Don't read this if you are a city kid and tender-hearted about killing vermin. And don't even talk to me about non-kill traps. I don't kill animals unless they are a threat to people or my property.
Also, please note that the varmint in this story is not endangered. Wikipedia says so, and I soooooo much believe it, because it is always putting in an appearance around here.
There. Disclaimered enough for you?
This morning, as is my wont, I was out in the garden fairly early, digging holes and planting stuff. This time, it was gourds—Autumn Wings blend and Tennessee Spinning gourds, to be precise.
And of course I was watering all the other stuff. Now, you may not know this, but the back two acres of my property, where I grow pumpkins and all that, runs uphill. It's at about a 30° angle. One of these days, I'd love to put in a long slide for kids, and if you have any ideas about how to do that, I'd love to hear them.
But anyway, the point is that watering all of this takes a lot of walking, and not on a flat surface, either. Especially because I planted the new gourds way at the back of the property where I hope they will climb the weeds and be ornamental as well as useful. And I hadn't hooked up a hose that goes that far, so I carried a five-gallon bucket of water all the way up the hill.
Do you know how much water weighs? I do. "A pint's a pound, the world around," as my mother says. How many pints are in a gallon? Okay, two pints to a quart, right? And four quarts to a gallon? So . . . eight pints per gallon. A jug of milk weighs eight pounds. Five of them weigh 40 pounds.
I'm not as strong as I used to be, and I don't do cardio—or anything but the pumpkin patch, really. By the time I had carried that water uphill and watered the gourds, I had already done my watering circuit: turned on the soaker for some of the gourds, dug holes and planted gourds uphill, walked back downhill and turned off the water, walked back to the soaker and unhooked it, walked back to the pump and turned the water back on, watered the corn, dragged the hose to some more gourds, watered them, walked back to the pump, turned it off, walked over to the hose, attached another hose in addition, walked back to the pump, turned the water on, dragged the hose over the fence and uphill, watered the big pumpkins, dragged the hose more uphill, remembered that I had to water some other gourds, dragged the hose around some more, watered those gourds, dragged the hose back uphill, walked back downhill, turned off the water, walked back uphill, attached the hose to the soaker for the medium-sized pumpkins, walked back downhill, and turned on the water.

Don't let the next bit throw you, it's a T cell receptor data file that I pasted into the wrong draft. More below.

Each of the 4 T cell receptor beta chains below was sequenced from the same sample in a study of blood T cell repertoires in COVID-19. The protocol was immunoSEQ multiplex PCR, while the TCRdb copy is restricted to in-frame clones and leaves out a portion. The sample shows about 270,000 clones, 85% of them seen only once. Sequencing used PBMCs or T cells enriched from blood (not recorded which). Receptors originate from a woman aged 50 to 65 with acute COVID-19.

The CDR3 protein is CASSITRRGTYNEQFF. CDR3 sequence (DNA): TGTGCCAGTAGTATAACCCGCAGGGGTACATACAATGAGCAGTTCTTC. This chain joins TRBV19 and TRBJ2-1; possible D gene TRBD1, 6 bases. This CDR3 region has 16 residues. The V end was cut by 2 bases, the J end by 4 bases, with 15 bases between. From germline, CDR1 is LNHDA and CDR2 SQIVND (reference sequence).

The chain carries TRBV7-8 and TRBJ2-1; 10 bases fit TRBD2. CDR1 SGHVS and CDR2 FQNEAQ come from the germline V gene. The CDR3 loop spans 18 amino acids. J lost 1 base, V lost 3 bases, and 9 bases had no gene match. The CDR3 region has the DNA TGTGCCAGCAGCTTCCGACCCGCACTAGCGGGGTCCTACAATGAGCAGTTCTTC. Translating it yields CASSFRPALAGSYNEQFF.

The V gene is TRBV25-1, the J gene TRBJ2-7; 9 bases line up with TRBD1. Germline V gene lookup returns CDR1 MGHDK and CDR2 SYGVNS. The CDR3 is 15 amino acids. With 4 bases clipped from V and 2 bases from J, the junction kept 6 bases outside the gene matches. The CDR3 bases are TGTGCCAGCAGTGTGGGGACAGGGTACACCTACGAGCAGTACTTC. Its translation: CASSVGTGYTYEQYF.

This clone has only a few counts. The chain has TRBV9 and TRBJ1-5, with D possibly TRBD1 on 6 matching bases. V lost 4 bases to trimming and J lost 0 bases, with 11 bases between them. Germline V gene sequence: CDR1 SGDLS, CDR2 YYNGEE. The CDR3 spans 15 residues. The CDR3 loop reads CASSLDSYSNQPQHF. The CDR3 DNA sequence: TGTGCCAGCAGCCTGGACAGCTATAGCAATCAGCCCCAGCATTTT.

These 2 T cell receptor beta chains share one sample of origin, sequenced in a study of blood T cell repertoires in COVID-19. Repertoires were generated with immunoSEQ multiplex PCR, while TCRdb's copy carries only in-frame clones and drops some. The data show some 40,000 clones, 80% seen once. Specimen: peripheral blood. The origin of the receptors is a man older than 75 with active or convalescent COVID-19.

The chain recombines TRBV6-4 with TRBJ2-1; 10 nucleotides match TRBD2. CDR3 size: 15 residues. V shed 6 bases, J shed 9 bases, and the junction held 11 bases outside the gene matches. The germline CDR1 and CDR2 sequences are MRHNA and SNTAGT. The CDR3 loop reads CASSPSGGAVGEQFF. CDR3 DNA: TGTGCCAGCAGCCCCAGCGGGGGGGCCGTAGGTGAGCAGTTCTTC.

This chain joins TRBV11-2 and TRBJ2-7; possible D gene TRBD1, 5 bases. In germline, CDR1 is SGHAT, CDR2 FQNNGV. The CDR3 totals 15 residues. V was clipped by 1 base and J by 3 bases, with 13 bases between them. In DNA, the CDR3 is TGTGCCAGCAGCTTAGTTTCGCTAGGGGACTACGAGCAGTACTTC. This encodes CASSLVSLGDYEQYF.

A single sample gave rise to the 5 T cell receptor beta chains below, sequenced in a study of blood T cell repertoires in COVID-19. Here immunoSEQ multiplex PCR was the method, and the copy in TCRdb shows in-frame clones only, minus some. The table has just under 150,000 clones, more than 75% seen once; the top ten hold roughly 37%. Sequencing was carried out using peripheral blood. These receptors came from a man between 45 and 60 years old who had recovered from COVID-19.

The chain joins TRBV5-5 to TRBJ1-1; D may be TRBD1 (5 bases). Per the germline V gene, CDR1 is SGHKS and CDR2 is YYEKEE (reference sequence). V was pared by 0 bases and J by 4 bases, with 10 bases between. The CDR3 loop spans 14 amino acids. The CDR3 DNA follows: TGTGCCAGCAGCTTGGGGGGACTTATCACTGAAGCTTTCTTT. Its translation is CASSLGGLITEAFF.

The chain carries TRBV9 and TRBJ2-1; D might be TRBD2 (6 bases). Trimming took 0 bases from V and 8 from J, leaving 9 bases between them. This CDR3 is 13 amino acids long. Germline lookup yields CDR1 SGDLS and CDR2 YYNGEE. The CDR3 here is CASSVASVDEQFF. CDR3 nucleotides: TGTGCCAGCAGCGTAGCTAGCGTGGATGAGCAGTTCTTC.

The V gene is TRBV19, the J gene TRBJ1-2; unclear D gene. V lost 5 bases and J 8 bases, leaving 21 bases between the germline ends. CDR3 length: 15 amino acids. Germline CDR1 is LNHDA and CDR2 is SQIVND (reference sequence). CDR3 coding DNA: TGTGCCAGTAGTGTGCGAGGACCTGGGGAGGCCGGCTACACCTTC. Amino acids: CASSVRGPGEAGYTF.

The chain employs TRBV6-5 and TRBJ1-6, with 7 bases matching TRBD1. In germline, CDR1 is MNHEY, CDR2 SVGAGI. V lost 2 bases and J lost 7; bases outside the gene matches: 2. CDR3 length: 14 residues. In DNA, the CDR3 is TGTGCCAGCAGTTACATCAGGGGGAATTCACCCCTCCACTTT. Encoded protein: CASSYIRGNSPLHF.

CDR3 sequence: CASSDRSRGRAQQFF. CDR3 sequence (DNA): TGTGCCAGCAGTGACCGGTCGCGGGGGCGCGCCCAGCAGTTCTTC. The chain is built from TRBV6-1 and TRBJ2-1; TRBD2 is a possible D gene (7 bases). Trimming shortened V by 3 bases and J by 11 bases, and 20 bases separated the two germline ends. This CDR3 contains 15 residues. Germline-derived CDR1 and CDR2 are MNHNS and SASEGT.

Are you still with me?
I'm still soaked with sweat as well as water. And this is one reason that I get up early to work: it is hot this time of year! Or maybe it's just that I feel the heat more than I used to. But anyway, I was panting and my heart was beating hard by the time I'd finished all this!
Olive started barking midway through this watering circuit. She doesn't bark much. In fact, for a few weeks, I wasn't sure I had ever heard her bark. But she was barking a bunch of short, sharp barks, and she was in one of the groundhog areas.
Eventually I went over to where she was barking, whereupon she dashed away and got a huge drink of water. A large, fat groundhog started limping across the area where Olive had trampled the grass. I guess it had been hiding in a hole and decided to come out when she left. Either that, or it was so big that she figured she couldn't kill it. It was maybe twice as big as the groundhog she killed last time, and that one fit in a shovel, curled up.
It didn't seem to have the energy to go any farther than a few feet, and Olive didn't want to come back, no matter how much I called her. So I found a piece of wood that was big enough to hurt the thing but small enough for me to throw, and I threw it at the groundhog's head. It didn't move. I carefully picked up the chunk of wood, which had a nice long handle to it, and thumped it on the groundhog's head until—well, I'm pretty sure it's dead.
Olive still wouldn't come back. Darned dog. I want to tell her what a good dog she is. How do I do that if I can't show her what she did?
And why does she assume that I can kill big things that she can't? She probably wounded it. Why not finish off the job?